Since returning to Greeley, Cheri has grown deep roots in the community, and it’s not uncommon for her to walk down the street on any given day and run into a donor, an investor, a volunteer, or a family that she’s worked with at Habitat. Despite the joy that those encounters bring her, Cheri says that the most magical moments continue to be when she gets to introduce a family to their new home. “There’s just a look in their eyes,” Cheri said. “It’s relief, and it’s gratitude, and you can just see the sense that they can breathe knowing for certain that this is their home and that things are going to be okay for their future. It’s just such an honor and privilege to be a part of that.”

Learn More

  • Greeley-Weld Habitat for Humanity is part of a global, nonprofit housing organization whose vision is a world where everyone has a decent place to live.
  • Impact Development Fund (IDF) is a Colorado-based Community Development Financial Institution (CDFI) that creates economic opportunity by delivering flexible capital to develop and preserve affordable housing and nonprofit facilities in under-served communities across the state.
  • CNote makes it easy to invest in great CDFIs like Impact Development Fund, helping you earn more while having a positive impact on businesses and communities across America.
By Borrower Stories

How a Business Resiliency Course Helped Michea Rahman, an Entrepreneurial Speech Pathologist, Take Her Business to New Heights

Since Michea Rahman was a child, she always knew that she wanted to one day work with children. She idolized teachers, adored Sesame Street, and, unsurprisingly, grew up to become a middle school arts educator in her hometown of Houston, Texas. One day, a fellow teacher asked Michea if she’d be willing to work with her autistic students on a theatrical performance. It was a life-changing experience. Michea got to know the students’ speech therapist, and, long story short, she fell in love with it.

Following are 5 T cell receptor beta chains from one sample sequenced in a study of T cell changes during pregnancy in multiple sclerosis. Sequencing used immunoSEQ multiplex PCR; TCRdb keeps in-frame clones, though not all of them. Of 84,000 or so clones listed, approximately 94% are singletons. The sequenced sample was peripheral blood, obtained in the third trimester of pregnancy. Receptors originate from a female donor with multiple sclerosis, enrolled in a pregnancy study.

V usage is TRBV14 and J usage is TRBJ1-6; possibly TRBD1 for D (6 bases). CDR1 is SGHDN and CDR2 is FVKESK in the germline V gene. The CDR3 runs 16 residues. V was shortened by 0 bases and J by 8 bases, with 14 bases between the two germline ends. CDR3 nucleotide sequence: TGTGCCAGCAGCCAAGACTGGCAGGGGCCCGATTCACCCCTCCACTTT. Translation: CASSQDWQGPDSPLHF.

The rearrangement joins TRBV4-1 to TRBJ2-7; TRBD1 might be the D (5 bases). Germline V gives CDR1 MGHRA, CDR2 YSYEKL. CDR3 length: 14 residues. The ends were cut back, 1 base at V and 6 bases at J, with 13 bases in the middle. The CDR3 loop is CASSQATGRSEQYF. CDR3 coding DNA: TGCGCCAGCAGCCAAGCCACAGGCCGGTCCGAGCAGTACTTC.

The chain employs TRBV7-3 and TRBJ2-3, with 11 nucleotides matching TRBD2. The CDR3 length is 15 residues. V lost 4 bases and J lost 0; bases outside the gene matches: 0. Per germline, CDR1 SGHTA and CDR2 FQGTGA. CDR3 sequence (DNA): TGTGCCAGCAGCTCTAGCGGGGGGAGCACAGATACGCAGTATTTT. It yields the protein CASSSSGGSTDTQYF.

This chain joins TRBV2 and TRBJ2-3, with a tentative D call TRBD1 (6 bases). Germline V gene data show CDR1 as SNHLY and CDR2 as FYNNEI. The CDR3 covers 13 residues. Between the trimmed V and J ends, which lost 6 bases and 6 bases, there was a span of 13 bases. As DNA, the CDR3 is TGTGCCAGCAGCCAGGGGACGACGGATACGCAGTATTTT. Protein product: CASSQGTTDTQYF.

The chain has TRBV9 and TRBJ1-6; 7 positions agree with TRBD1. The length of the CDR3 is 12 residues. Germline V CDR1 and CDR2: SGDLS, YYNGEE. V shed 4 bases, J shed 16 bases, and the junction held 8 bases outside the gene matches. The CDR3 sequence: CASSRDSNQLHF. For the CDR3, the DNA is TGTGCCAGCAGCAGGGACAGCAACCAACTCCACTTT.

The experience filled Michea with excitement and led her to alter her career trajectory. The Howard University alumna enrolled in a graduate program at Texas Woman’s University (TWU) and set out to research what would be the most effective way to blend language and services with children with autism and language delay. It was through her clinical placements at TWU that Michea discovered that she had an innate talent for working with young children as a speech-language pathologist.

While she continued to gain skills and learn techniques in early intervention clinics for medically fragile children, Michea realized that there was a tremendous need in her community: kids from underserved and underrepresented neighborhoods didn’t have access to quality services where they lived. Instead, they had to leave their neighborhoods and travel to more affluent parts of Houston to see a speech pathologist, which placed pressure on parents who were already strapped for time and resources. “There was this need,” Michea said, “and I thought there has to be a way to bring convenient, quality services to children where their families don’t have to leave their neighborhood and sit in traffic and get stressed out to be there on time.”

The clear mask that Michea is wearing allows children to visually observe her as she produces sounds and words. These clear masks have enabled the continuation of quality in-person services during the pandemic.

In late 2018, with the support of her husband and 13-year-old daughter, Michea opened the Children’s Language Center, where she could offer sensory-based play to children with language delay and autism at price-per-sessions much lower than elsewhere in the city. For Michea, she wanted to prove that she could blend quality care and affordability in a clinic located in the same underserved community where she was born and raised. “Personally, if I want other people to make investments in my community and to respect my community and to make these kinds of services more accessible,” she said, “I felt like then I needed to do it too. You need to practice what you preach.”

We’re In This Together